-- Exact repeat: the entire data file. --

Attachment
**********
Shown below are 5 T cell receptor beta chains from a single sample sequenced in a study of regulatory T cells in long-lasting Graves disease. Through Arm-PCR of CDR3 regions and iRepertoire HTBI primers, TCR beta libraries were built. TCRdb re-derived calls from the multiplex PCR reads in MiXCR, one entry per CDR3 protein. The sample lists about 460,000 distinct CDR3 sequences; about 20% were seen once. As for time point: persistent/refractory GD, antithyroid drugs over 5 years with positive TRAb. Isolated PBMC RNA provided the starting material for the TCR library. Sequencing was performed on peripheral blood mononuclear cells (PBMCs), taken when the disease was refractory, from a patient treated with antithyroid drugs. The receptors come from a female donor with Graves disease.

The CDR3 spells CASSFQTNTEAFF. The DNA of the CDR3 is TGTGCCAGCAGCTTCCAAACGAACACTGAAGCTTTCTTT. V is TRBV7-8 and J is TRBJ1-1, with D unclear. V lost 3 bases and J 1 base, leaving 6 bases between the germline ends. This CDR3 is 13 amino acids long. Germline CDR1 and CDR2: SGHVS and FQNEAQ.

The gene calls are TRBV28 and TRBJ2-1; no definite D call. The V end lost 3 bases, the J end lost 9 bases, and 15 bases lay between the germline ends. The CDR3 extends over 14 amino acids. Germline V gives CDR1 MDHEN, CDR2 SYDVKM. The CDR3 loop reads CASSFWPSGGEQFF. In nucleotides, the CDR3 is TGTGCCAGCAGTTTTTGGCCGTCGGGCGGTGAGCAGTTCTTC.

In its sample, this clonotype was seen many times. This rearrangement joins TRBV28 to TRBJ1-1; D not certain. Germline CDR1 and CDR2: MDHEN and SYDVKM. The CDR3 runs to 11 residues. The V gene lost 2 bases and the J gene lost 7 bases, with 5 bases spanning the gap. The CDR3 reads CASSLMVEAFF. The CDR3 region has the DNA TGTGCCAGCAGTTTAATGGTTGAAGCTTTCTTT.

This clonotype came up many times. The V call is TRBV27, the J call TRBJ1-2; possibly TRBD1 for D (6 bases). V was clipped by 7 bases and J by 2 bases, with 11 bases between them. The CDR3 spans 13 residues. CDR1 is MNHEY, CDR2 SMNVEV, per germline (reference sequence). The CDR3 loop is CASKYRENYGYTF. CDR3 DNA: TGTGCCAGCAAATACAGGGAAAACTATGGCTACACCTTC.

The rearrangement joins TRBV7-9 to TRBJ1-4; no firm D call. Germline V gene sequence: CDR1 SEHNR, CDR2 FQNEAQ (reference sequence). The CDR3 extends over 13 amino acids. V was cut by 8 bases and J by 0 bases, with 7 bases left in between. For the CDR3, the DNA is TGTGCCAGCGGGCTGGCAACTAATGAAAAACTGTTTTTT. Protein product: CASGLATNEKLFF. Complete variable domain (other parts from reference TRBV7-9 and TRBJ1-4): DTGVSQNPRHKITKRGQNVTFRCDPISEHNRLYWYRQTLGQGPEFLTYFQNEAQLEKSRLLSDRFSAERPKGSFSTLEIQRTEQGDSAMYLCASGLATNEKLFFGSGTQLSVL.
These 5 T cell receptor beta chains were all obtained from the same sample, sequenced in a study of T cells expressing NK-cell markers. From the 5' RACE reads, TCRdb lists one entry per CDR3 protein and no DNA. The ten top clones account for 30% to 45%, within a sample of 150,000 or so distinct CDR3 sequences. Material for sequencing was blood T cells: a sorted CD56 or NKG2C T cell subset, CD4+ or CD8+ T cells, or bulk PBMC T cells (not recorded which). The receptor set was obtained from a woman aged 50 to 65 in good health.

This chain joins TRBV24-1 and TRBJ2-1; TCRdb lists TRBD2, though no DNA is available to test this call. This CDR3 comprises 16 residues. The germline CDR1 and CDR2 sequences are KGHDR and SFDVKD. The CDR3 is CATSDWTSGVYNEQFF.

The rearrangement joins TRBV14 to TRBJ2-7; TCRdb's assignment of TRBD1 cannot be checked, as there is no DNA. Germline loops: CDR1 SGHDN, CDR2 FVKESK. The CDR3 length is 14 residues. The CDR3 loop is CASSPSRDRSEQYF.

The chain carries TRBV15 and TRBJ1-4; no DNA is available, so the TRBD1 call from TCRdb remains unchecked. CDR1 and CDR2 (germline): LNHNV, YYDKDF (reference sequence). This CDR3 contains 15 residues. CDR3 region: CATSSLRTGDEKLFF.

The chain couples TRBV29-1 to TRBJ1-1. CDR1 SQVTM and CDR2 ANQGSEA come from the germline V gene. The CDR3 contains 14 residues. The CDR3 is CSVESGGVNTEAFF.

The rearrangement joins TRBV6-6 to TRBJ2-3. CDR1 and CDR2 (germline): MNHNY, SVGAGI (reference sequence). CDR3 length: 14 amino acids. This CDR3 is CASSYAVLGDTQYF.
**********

Shown below are 5 T cell receptor beta chains from a single sample sequenced in a study of regulatory T cells in long-lasting Graves disease. Through Arm-PCR of CDR3 regions and iRepertoire HTBI primers, TCR beta libraries were built. TCRdb re-derived calls from the multiplex PCR reads in MiXCR, one entry per CDR3 protein. The sample lists about 460,000 distinct CDR3 sequences; about 20% were seen once. As for time point: persistent/refractory GD, antithyroid drugs over 5 years with positive TRAb. Isolated PBMC RNA provided the starting material for the TCR library. Sequencing was performed on peripheral blood mononuclear cells (PBMCs), taken when the disease was refractory, from a patient treated with antithyroid drugs. The receptors come from a female donor with Graves disease.

The CDR3 spells CASSFQTNTEAFF. The DNA of the CDR3 is TGTGCCAGCAGCTTCCAAACGAACACTGAAGCTTTCTTT. V is TRBV7-8 and J is TRBJ1-1, with D unclear. V lost 3 bases and J 1 base, leaving 6 bases between the germline ends. This CDR3 is 13 amino acids long. Germline CDR1 and CDR2: SGHVS and FQNEAQ.

The gene calls are TRBV28 and TRBJ2-1; no definite D call. The V end lost 3 bases, the J end lost 9 bases, and 15 bases lay between the germline ends. The CDR3 extends over 14 amino acids. Germline V gives CDR1 MDHEN, CDR2 SYDVKM. The CDR3 loop reads CASSFWPSGGEQFF. In nucleotides, the CDR3 is TGTGCCAGCAGTTTTTGGCCGTCGGGCGGTGAGCAGTTCTTC.

In its sample, this clonotype was seen many times. This rearrangement joins TRBV28 to TRBJ1-1; D not certain. Germline CDR1 and CDR2: MDHEN and SYDVKM. The CDR3 runs to 11 residues. The V gene lost 2 bases and the J gene lost 7 bases, with 5 bases spanning the gap. The CDR3 reads CASSLMVEAFF. The CDR3 region has the DNA TGTGCCAGCAGTTTAATGGTTGAAGCTTTCTTT.

This clonotype came up many times. The V call is TRBV27, the J call TRBJ1-2; possibly TRBD1 for D (6 bases). V was clipped by 7 bases and J by 2 bases, with 11 bases between them. The CDR3 spans 13 residues. CDR1 is MNHEY, CDR2 SMNVEV, per germline (reference sequence). The CDR3 loop is CASKYRENYGYTF. CDR3 DNA: TGTGCCAGCAAATACAGGGAAAACTATGGCTACACCTTC.

The rearrangement joins TRBV7-9 to TRBJ1-4; no firm D call. Germline V gene sequence: CDR1 SEHNR, CDR2 FQNEAQ (reference sequence). The CDR3 extends over 13 amino acids. V was cut by 8 bases and J by 0 bases, with 7 bases left in between. For the CDR3, the DNA is TGTGCCAGCGGGCTGGCAACTAATGAAAAACTGTTTTTT. Protein product: CASGLATNEKLFF. Complete variable domain (other parts from reference TRBV7-9 and TRBJ1-4): DTGVSQNPRHKITKRGQNVTFRCDPISEHNRLYWYRQTLGQGPEFLTYFQNEAQLEKSRLLSDRFSAERPKGSFSTLEIQRTEQGDSAMYLCASGLATNEKLFFGSGTQLSVL.
These 5 T cell receptor beta chains were all obtained from the same sample, sequenced in a study of T cells expressing NK-cell markers. From the 5' RACE reads, TCRdb lists one entry per CDR3 protein and no DNA. The ten top clones account for 30% to 45%, within a sample of 150,000 or so distinct CDR3 sequences. Material for sequencing was blood T cells: a sorted CD56 or NKG2C T cell subset, CD4+ or CD8+ T cells, or bulk PBMC T cells (not recorded which). The receptor set was obtained from a woman aged 50 to 65 in good health.

This chain joins TRBV24-1 and TRBJ2-1; TCRdb lists TRBD2, though no DNA is available to test this call. This CDR3 comprises 16 residues. The germline CDR1 and CDR2 sequences are KGHDR and SFDVKD. The CDR3 is CATSDWTSGVYNEQFF.

The rearrangement joins TRBV14 to TRBJ2-7; TCRdb's assignment of TRBD1 cannot be checked, as there is no DNA. Germline loops: CDR1 SGHDN, CDR2 FVKESK. The CDR3 length is 14 residues. The CDR3 loop is CASSPSRDRSEQYF.

The chain carries TRBV15 and TRBJ1-4; no DNA is available, so the TRBD1 call from TCRdb remains unchecked. CDR1 and CDR2 (germline): LNHNV, YYDKDF (reference sequence). This CDR3 contains 15 residues. CDR3 region: CATSSLRTGDEKLFF.

The chain couples TRBV29-1 to TRBJ1-1. CDR1 SQVTM and CDR2 ANQGSEA come from the germline V gene. The CDR3 contains 14 residues. The CDR3 is CSVESGGVNTEAFF.

The rearrangement joins TRBV6-6 to TRBJ2-3. CDR1 and CDR2 (germline): MNHNY, SVGAGI (reference sequence). CDR3 length: 14 amino acids. This CDR3 is CASSYAVLGDTQYF.